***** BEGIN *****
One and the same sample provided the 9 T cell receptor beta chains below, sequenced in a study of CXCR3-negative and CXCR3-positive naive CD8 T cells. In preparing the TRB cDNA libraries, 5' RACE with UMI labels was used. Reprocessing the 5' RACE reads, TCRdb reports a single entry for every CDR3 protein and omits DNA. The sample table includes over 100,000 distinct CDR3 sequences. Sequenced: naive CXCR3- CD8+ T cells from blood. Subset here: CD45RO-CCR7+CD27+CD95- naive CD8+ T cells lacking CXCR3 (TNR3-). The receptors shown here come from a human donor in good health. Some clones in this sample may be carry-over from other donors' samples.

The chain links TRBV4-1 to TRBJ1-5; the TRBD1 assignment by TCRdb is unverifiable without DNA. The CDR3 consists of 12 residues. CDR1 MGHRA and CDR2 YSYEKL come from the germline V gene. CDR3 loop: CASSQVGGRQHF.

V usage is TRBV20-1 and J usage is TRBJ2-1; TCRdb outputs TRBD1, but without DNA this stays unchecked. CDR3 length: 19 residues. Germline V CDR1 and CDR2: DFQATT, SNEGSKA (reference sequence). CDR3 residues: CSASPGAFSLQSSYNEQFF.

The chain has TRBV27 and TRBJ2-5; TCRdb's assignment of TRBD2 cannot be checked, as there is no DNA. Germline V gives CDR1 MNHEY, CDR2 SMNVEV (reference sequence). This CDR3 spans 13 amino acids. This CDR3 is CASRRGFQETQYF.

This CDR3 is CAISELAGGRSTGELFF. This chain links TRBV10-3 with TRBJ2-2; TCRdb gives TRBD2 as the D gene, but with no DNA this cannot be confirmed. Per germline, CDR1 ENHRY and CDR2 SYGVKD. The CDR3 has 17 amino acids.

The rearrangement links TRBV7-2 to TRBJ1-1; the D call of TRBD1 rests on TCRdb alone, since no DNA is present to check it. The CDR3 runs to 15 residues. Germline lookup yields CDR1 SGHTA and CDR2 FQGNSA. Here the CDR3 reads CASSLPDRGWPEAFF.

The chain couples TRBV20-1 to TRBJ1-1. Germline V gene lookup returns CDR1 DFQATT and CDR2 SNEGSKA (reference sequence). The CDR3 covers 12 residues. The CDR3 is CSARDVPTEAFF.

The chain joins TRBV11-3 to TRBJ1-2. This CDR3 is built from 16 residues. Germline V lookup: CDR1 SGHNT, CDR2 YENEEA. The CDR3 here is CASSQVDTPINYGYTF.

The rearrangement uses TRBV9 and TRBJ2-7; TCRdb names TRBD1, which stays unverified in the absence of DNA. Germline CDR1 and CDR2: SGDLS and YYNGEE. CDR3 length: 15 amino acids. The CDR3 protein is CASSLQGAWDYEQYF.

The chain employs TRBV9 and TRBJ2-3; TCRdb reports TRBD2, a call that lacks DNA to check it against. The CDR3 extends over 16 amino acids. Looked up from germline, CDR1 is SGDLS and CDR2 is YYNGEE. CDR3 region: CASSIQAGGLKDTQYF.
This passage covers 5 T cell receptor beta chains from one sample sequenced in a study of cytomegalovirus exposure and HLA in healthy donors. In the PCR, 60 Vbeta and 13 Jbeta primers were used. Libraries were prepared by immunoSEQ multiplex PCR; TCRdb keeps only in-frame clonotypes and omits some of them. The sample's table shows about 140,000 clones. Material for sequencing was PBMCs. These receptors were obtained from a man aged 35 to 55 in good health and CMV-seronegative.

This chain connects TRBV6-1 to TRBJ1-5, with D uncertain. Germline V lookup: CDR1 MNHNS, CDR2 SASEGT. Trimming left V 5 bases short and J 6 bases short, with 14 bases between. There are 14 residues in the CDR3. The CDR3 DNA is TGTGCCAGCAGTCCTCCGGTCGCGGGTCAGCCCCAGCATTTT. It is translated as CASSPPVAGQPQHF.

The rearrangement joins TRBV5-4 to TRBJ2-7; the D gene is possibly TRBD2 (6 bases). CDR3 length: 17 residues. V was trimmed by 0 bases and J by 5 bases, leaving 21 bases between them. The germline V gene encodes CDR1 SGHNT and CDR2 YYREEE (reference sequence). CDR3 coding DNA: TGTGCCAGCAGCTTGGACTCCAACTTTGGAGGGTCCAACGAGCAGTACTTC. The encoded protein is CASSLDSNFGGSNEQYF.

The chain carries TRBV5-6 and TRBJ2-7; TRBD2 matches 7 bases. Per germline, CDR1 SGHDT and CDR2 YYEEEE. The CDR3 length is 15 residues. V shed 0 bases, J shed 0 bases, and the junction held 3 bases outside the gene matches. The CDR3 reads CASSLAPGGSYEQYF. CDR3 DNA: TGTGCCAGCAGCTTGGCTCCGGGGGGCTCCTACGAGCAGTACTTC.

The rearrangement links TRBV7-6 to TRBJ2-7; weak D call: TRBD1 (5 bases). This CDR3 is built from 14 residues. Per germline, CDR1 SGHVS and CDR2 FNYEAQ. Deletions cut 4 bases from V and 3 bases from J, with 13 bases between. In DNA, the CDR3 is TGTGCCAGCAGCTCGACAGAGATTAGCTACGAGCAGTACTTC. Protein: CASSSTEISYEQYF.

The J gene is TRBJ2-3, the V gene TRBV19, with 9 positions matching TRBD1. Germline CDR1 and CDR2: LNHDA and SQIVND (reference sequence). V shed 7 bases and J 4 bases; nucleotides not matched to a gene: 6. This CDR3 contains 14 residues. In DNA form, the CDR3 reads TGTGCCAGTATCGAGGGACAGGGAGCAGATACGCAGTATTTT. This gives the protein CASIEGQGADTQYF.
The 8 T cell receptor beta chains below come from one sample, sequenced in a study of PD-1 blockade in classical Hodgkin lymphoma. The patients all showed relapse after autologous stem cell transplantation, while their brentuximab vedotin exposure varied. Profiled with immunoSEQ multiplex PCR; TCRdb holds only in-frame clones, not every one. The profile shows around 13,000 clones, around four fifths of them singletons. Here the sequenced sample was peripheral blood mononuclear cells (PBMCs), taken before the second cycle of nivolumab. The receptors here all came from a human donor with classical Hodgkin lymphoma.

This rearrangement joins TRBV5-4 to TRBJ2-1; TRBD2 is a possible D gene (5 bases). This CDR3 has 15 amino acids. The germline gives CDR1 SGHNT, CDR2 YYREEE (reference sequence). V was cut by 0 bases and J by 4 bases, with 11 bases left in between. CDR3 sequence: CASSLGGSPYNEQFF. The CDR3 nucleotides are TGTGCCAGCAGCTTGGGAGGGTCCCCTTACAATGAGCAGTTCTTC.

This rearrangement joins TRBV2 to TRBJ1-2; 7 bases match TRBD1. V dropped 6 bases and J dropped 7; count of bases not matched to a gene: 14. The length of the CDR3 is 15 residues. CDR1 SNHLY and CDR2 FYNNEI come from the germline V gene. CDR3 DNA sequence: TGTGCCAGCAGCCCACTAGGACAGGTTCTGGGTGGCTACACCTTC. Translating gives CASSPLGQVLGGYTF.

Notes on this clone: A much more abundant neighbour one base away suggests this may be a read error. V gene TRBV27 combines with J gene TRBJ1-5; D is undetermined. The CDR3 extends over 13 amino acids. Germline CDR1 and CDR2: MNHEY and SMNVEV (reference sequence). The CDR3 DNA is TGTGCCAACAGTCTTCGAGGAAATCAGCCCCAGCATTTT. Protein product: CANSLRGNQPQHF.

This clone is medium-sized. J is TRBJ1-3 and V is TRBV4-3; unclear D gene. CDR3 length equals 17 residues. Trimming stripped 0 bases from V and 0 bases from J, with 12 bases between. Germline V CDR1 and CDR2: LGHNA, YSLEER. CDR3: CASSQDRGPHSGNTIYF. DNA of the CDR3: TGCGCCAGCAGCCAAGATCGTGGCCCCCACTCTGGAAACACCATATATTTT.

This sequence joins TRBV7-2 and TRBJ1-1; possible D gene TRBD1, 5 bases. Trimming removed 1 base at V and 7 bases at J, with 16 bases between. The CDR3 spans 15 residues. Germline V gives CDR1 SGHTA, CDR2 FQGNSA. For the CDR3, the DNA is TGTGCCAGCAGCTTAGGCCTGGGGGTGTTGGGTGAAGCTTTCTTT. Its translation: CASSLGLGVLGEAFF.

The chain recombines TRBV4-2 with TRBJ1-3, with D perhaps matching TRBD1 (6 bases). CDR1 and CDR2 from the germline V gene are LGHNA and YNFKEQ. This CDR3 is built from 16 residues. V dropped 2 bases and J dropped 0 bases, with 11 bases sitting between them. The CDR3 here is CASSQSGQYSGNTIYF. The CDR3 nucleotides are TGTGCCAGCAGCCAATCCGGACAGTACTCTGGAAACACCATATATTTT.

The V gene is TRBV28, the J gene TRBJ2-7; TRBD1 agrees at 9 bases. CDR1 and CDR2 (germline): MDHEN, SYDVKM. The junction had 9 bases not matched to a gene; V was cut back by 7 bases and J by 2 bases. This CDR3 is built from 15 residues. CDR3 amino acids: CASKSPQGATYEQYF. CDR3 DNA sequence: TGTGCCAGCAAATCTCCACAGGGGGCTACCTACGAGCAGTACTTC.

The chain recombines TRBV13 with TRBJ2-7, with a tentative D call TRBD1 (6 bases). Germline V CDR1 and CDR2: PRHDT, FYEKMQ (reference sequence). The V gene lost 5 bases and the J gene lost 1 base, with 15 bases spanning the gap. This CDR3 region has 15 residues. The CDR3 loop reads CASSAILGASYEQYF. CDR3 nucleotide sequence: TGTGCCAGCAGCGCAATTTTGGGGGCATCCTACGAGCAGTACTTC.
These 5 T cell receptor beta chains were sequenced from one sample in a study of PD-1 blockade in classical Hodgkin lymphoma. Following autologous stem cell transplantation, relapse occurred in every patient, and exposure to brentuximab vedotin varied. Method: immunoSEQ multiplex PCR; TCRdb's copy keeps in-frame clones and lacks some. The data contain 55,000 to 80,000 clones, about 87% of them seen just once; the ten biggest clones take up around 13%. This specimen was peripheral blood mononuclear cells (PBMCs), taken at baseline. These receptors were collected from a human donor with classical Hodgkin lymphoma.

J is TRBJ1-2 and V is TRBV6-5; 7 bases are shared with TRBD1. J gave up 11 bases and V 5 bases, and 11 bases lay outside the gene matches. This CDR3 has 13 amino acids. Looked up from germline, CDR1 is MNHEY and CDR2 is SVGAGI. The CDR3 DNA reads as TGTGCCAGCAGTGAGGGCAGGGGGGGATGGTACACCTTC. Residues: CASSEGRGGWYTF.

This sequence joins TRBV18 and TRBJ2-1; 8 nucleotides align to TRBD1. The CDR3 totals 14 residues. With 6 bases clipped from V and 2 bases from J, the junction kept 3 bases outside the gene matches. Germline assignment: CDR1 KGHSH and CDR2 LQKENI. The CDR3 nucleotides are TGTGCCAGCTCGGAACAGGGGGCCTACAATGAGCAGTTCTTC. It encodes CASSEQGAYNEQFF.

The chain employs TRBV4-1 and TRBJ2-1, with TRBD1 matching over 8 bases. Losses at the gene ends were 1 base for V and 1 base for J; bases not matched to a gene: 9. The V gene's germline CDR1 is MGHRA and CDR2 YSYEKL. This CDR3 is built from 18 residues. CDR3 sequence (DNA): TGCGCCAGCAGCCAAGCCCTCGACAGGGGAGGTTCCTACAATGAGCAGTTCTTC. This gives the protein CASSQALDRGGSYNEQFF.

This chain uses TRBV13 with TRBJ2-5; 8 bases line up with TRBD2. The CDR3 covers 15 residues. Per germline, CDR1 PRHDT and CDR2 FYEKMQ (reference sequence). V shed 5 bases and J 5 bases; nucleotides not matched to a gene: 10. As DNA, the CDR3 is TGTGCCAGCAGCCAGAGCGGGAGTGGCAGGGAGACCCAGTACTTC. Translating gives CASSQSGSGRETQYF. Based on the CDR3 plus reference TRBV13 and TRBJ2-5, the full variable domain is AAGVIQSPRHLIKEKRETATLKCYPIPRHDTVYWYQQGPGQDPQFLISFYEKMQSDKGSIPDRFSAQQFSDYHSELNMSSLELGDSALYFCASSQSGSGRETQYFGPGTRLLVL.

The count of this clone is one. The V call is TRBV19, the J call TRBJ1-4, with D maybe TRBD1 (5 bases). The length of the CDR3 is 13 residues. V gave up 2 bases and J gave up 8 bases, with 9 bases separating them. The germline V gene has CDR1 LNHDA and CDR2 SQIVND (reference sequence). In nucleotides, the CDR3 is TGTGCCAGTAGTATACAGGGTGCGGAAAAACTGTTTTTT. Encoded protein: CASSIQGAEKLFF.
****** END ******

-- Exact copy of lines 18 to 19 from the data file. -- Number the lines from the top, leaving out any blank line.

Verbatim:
This rearrangement joins TRBV5-4 to TRBJ2-1; TRBD2 is a possible D gene (5 bases). This CDR3 has 15 amino acids. The germline gives CDR1 SGHNT, CDR2 YYREEE (reference sequence). V was cut by 0 bases and J by 4 bases, with 11 bases left in between. CDR3 sequence: CASSLGGSPYNEQFF. The CDR3 nucleotides are TGTGCCAGCAGCTTGGGAGGGTCCCCTTACAATGAGCAGTTCTTC.

This rearrangement joins TRBV2 to TRBJ1-2; 7 bases match TRBD1. V dropped 6 bases and J dropped 7; count of bases not matched to a gene: 14. The length of the CDR3 is 15 residues. CDR1 SNHLY and CDR2 FYNNEI come from the germline V gene. CDR3 DNA sequence: TGTGCCAGCAGCCCACTAGGACAGGTTCTGGGTGGCTACACCTTC. Translating gives CASSPLGQVLGGYTF.